Flip teaching is a format of education which reverses the roles of homework and classroom teaching.
The traditional pattern of education has been to have classroom lectures, in which the teacher explains a topic, followed by homework, in which the student does exercises.
In flip teaching, the student first studies the topic by him or herself, typically using video lessons. In the classroom, the student then tries to apply the knowledge by solving problems and doing practical work. The role of the teacher is then to tutor the student when they become stuck, rather than to impart the initial lesson.
Flip teaching supports the following:
- Formative assessment rather than summative assessment
- Innovative & engaging classroom activities
- Experiential & authentic learning
- Use of technology by teachers to increase student engagement and motivation.
- Focus on student-centric learning with the teacher only providing directions as to how to complete the experiential activities.
- Students interacting with each other and the content much more than the teacher.
Though not labelled initially as “flip teaching,” this is really what Prof. Garver does at Central Michigan University and what was discussed in a previous post in this blog. Garver, who uses lecture capture software to record his lectures and then assigns them to students to listen to outside of class,“… gave up lecturing in the classroom (because) he was tired of having to choose between introducing ideas and letting students try putting them into practice. There was never enough time for both.”
iTunesU is used by many law schools to host videos and podcasts of lectures . (UChicago, Yale Law, NYLS, Suffolk U law, CUNY School of Law, Harvard Law to name a few.) These videos/podcasts are available to students to watch/listen to outside the classroom.
If you search on YouTube, you will find that Aaron Dewald, Associate Director of the Center for Innovation in Legal Education at the University of Utah College of Law, has posted 11 videos on Cyberlaw, 23 videos on Evidence and 37 videos on Contracts (see example above.). These are also accessible to students as a supplement to their law school curriculum.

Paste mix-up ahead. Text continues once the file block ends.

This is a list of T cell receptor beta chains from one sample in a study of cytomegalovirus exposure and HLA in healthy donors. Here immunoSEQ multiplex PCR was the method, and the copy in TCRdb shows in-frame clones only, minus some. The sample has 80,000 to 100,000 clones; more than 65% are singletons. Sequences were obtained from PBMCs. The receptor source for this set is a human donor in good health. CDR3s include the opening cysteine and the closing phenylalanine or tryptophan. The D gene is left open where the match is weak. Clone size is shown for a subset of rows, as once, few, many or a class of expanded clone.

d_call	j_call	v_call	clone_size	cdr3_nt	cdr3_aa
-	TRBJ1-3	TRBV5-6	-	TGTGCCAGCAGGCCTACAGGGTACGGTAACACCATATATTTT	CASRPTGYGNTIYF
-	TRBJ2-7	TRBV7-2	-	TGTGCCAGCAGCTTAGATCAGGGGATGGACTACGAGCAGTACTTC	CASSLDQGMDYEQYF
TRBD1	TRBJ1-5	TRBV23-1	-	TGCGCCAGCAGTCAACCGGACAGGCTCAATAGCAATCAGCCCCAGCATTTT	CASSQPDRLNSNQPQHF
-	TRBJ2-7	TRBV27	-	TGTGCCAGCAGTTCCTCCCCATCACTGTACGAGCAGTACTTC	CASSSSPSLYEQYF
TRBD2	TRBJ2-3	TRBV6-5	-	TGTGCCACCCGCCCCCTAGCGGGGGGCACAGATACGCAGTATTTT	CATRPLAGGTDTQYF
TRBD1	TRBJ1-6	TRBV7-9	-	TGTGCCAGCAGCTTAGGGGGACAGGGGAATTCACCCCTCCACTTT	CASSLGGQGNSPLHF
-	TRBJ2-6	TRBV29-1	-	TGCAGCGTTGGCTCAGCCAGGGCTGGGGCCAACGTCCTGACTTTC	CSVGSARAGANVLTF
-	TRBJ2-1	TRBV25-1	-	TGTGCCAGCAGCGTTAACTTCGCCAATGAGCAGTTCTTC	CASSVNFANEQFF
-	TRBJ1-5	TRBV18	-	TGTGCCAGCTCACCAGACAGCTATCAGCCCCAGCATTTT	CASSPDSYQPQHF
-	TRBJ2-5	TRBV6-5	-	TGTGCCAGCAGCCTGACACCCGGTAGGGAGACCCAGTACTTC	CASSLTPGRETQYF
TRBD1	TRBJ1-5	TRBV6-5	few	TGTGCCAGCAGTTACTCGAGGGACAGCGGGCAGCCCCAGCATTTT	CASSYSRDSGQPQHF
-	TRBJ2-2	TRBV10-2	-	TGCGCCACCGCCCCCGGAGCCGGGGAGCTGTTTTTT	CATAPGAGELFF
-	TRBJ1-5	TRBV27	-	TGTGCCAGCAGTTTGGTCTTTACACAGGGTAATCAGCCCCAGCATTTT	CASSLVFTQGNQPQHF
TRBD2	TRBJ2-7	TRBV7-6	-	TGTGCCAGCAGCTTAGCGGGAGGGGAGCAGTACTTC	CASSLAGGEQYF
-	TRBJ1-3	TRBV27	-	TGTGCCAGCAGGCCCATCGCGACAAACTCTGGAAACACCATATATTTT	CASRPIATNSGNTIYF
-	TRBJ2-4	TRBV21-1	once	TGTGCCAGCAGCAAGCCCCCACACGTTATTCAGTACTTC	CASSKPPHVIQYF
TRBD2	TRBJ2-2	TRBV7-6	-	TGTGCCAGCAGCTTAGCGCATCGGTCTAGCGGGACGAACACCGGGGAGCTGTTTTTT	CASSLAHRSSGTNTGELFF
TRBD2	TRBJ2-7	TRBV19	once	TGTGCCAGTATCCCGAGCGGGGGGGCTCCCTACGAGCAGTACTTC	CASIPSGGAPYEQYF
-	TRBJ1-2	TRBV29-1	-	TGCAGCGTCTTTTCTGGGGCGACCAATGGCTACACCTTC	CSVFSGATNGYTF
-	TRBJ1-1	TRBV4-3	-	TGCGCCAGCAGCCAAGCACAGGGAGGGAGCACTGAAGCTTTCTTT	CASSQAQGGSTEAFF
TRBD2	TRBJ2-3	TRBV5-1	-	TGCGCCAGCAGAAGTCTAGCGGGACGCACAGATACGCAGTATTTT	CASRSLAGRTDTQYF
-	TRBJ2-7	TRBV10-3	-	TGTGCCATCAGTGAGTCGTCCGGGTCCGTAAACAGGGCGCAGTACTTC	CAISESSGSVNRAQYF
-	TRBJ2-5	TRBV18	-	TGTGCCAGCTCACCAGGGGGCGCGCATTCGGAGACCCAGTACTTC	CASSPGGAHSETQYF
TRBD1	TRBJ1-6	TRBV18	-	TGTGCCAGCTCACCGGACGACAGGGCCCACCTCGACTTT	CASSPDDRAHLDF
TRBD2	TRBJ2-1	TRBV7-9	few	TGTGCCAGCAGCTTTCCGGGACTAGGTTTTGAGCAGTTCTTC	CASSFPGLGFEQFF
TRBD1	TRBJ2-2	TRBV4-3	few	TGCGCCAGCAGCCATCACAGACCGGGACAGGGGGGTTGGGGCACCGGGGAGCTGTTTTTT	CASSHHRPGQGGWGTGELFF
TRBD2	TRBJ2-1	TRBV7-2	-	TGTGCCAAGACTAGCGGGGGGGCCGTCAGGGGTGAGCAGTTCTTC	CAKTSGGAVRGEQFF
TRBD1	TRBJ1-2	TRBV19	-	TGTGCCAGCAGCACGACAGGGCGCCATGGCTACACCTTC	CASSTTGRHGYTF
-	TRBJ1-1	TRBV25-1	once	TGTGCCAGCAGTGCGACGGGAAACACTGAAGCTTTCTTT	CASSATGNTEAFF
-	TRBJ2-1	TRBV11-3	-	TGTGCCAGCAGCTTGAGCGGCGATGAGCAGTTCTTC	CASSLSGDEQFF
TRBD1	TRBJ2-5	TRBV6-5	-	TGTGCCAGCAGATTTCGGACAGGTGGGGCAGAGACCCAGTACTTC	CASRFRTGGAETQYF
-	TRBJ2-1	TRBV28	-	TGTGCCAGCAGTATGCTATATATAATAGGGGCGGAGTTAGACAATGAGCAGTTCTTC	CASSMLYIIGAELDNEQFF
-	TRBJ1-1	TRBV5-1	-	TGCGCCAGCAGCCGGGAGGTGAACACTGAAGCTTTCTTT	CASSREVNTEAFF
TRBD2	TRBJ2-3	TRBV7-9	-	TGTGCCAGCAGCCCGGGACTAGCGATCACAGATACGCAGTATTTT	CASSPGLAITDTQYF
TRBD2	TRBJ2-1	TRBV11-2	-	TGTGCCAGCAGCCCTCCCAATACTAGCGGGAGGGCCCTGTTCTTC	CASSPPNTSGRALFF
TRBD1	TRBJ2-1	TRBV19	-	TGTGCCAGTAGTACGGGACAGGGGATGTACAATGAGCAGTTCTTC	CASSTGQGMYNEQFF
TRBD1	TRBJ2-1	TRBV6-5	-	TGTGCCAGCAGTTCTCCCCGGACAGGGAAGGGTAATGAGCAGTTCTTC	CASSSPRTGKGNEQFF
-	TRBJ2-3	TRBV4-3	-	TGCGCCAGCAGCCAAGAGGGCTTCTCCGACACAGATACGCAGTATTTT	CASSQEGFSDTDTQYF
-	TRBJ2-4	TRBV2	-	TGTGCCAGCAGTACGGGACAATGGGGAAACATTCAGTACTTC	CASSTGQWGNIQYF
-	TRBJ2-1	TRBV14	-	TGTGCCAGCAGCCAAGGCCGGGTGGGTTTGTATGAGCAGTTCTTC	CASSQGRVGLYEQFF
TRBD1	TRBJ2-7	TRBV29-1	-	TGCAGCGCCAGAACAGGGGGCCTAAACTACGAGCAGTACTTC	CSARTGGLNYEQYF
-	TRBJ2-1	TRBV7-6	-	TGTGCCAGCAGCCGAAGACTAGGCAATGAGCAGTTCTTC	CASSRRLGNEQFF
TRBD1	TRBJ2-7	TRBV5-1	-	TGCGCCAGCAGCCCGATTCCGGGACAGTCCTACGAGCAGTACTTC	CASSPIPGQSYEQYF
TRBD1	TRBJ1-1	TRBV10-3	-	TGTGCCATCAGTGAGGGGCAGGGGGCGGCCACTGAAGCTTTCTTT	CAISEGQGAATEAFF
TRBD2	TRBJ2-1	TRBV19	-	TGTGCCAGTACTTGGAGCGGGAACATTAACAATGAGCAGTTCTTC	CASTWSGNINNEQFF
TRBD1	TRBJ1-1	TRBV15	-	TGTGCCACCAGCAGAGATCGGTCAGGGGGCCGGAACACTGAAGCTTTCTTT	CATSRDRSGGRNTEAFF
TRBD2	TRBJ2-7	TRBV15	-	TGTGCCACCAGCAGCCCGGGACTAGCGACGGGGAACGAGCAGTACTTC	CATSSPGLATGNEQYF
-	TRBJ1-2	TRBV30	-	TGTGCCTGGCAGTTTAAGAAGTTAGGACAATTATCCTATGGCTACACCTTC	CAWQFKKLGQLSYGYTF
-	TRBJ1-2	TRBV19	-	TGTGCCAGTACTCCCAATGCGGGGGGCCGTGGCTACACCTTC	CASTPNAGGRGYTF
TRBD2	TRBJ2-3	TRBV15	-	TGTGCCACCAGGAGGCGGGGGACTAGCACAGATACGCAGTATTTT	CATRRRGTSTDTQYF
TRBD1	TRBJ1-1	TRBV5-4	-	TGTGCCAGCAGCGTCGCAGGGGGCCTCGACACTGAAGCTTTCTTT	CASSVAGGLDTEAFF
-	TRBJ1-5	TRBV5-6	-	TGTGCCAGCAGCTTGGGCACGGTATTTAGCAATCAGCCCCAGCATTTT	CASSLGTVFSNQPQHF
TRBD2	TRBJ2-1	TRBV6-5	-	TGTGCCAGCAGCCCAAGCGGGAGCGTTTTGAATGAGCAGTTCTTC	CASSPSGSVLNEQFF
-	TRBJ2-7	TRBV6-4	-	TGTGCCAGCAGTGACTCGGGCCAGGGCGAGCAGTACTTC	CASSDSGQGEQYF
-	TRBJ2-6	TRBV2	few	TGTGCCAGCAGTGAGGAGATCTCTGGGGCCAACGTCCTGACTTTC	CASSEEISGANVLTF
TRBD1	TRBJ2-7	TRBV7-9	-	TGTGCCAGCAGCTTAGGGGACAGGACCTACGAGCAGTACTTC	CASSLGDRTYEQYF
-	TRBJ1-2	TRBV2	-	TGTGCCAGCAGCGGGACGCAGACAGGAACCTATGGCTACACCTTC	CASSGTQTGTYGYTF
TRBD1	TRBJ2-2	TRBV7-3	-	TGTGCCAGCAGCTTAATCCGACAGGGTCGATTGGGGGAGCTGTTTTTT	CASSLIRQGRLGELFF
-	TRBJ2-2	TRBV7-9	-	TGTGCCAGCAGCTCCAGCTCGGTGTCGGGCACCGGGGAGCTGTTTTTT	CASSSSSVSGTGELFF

The goal of Michele Pistone’s LegalEd website is to offer video lectures that can be assigned by law professors so that they can use class time for interactive activities and formative assessments.
In this blog post, Craig Forcese, Vice Dean & Associate Professor of Law at the University of Ottawa, recaps the “Flipping the Classroom” experiment that he conducted in his Administrative Law class this past semester. I highly recommend reading all his previous posts:
- Flipping My Classroom: Just saying no to medievalism
- Flipping the Classroom: Week 1
- Flipping the Classroom: Week 2
- Flipping the Classroom: The First Half of the Term Recap
Prof. Forcese concludes the following:
So will I do it again? Yes. Will I expand to other courses? Yes. Indeed, some of my lessons from this large format class will now be deployed in my seminars — a venue which has always been active learning based.
Do I recommend it? In a heartbeat. Will it be everyone’s cup of tea? No. Should it exist in every course? No. Part of what might make it effective is novelty. But more than that, there should always be a few courses law students can actually shuffle through. Active learning is more work for students (although many of them will find that it true because they are revising well-worn time management skills developed in a passive setting).
Is it a panacea to all that ails legal education? Of course not. It is a brick in a larger edifice of reform. Do I think that brick should be mortared into the fabric of my law school? Absolutely. Personally, I believe that the law school that gets this one right — the mix of active and passive — will be a place to contend with.
At Albany Law School, many professors have been narrating their PowerPoint presentations using Adobe Presenter and then posting them as pdfs (with audio) in the course’s TWEN site. These recorded presentations are assigned as homework. In class, the professors now have more time for discussion and assessments. This is another example of “Flipped Teaching.”
As you see from this post, there are lots of innovative ways to flip your class. But as Eric Mazur states: “It’s not about the technology, it’s about the pedagogy.”
Could “flip teaching” be successful in law school? The answer is “You’ll never know until you try.”